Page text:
the premises are not principally used for the sale or supply of alcohol; and
the availability of alcohol is not the main reason or one of the main reasons why people visit the premises (either generally or at particular times of the day or week).
136.The purpose of subsection (6) is to ensure that licensed premises such as restaurants, hotels, cinemas and gyms, whose primary purpose and/or basis of patronage is not the sale or supply of alcohol do not have to pay the charge.
137.Subsection (7) ensures that discounts or exemptions can be limited to premises complying with conditions which are set out in the regulations or specified by the local authority in accordance with the regulations.
138.Subsection (8) enables the regulations to make provision about payment, collection and enforcement of the charges, determination of liability to pay the charges and appeals.
139.Subsection (9) enables the regulations to include a provision for interest to be charged on charges where payment is overdue, and for the suspension of the premises licence or club premises certificate if the charge is not paid.
140.Subsection (10) explains that the reference to the administration costs in subsection (3) is a reference to the cost of arrangements for imposing, collecting and recovering the charges.
Section 16: Designation of alcohol disorder zones
141.Subsection (1) gives local authorities the power to designate a locality within their area as an alcohol disorder zone if the conditions specified in paragraphs (a) to (d) are satisfied.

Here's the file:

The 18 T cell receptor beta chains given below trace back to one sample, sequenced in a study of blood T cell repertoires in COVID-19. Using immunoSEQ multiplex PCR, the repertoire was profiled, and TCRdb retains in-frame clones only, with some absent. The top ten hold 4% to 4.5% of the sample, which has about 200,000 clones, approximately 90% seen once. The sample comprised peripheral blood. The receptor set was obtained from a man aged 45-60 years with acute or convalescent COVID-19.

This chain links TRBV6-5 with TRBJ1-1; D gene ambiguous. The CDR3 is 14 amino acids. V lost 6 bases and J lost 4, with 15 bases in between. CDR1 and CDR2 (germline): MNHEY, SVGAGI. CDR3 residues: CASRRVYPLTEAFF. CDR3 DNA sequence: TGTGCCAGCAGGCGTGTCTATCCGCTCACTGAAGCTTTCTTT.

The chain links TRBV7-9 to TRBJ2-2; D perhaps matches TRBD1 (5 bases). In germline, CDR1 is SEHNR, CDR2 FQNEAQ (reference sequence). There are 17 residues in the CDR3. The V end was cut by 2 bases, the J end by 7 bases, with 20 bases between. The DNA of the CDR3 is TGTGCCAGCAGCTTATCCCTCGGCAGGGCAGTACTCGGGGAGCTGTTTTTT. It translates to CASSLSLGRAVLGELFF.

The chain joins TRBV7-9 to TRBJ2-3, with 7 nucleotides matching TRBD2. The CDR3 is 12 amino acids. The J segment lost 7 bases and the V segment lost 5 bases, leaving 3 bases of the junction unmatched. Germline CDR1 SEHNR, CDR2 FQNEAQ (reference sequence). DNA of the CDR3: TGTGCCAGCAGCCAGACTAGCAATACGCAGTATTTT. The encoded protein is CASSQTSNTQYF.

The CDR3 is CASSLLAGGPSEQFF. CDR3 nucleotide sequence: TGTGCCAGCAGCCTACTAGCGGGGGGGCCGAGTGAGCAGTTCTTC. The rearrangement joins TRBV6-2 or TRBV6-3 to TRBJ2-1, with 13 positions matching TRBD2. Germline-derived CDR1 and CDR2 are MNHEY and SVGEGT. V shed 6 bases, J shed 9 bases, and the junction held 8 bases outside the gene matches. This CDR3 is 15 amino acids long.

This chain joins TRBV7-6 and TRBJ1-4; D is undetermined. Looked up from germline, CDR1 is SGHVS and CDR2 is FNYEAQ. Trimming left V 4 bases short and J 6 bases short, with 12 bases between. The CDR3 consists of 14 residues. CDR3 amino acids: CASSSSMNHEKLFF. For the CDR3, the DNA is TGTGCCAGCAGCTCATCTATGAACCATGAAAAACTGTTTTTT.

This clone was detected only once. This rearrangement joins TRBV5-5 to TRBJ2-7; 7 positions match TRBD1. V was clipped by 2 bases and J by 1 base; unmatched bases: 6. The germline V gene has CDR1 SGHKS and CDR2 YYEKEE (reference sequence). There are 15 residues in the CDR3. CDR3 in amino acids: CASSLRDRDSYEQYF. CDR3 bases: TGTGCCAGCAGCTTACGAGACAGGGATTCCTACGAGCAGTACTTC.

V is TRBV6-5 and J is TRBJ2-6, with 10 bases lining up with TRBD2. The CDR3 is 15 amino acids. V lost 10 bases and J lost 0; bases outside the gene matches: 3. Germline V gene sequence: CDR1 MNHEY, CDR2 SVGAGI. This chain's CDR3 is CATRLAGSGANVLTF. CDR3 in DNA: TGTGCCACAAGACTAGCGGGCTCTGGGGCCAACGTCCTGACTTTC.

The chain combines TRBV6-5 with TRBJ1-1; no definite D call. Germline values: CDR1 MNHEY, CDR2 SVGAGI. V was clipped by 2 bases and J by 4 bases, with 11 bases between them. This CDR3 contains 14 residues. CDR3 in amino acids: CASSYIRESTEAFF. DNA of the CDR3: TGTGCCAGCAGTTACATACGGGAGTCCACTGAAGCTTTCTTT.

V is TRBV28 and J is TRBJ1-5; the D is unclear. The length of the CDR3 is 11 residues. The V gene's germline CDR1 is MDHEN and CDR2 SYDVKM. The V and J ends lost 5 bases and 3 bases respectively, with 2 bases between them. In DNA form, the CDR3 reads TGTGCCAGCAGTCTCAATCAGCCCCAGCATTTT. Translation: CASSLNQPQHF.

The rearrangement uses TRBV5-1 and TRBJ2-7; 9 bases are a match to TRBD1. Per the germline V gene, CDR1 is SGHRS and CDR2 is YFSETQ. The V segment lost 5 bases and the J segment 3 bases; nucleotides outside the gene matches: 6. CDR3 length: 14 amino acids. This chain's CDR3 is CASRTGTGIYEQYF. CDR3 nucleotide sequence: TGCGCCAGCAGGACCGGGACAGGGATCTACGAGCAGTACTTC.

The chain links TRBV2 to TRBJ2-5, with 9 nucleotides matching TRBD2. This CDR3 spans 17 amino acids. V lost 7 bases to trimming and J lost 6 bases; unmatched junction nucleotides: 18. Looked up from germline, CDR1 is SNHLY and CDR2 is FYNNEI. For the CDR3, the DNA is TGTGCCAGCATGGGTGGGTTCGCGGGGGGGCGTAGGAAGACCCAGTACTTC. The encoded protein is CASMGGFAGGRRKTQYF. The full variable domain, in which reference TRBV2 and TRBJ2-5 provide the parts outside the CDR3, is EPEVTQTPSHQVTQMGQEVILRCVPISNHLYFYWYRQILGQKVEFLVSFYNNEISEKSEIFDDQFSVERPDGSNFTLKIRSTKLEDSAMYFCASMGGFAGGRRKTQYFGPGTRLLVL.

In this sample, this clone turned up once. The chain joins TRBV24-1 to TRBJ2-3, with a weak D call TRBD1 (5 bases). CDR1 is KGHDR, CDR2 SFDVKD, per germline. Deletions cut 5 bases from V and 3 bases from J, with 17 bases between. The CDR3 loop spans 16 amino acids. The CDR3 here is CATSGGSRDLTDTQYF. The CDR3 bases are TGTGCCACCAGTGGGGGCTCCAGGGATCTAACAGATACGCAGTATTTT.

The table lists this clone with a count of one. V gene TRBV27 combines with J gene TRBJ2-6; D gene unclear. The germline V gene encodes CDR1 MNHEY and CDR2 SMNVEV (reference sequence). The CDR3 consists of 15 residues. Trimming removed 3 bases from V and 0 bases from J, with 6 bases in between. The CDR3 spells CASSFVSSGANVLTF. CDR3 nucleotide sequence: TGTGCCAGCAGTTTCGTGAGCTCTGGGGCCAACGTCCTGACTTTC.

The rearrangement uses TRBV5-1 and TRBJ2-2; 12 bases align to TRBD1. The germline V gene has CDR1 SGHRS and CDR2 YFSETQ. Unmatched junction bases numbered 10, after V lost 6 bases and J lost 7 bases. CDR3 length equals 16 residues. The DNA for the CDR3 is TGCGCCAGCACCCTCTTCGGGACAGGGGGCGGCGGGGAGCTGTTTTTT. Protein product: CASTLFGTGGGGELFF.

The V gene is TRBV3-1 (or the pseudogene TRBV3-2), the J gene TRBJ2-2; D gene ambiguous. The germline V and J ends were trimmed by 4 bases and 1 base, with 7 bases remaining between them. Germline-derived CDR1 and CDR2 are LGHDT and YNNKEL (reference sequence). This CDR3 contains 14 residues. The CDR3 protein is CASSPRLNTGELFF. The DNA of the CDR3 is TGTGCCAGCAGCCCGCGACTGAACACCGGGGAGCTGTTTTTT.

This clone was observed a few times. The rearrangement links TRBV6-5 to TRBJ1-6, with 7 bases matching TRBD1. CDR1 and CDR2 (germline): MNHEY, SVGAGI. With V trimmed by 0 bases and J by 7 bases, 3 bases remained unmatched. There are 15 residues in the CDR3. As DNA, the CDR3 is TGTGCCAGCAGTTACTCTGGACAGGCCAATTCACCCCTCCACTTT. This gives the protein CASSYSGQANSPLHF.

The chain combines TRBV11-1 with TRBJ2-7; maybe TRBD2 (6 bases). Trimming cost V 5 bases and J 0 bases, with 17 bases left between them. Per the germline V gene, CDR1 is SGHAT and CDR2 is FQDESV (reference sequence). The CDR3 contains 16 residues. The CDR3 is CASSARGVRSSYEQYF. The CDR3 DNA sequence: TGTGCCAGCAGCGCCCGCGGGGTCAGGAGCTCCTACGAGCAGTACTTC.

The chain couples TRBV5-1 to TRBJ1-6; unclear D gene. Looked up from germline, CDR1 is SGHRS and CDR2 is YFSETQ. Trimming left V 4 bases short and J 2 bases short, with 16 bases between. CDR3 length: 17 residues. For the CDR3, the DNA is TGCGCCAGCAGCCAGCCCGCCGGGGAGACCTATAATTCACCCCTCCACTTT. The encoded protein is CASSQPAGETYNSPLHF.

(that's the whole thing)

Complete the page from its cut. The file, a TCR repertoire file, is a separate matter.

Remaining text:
142.Subsections (2) and (3) state that a local authority intending to designate an area as an alcohol disorder zone must publish a notice setting out their proposals and invite representations within 28 days about the proposal and about what might be included in an action plan to tackle the problem.
143.Following receipt of representations, subsection (4) requires the local authority and the local chief officer of police to publish an action plan which sets out the steps that would make the designation unnecessary. The action plan must also be sent to those who would be liable to pay the charge if the area was to be designated. The content of the plan will vary between different areas but must include details of proposed action by the local authority and the police. As an example, the proposed alcohol disorder zone may be in an area where there is a need to raise operating standards in pubs and clubs within the zone. In this case, the action plan might contain, for example, a requirement for pubs and clubs to display information about their proof of age policy. In a different scenario, the proposed alcohol disorder zone might be in an area where the pubs and clubs are quite well run, but there is a public space problem – for example, there is a lack of late-night transport, and the taxi rank is poorly lit and the scene of a lot of trouble. Here the action plan might require premises to fund extra transport provision, and provide door staff for an extra hour after closing time to monitor the taxi rank.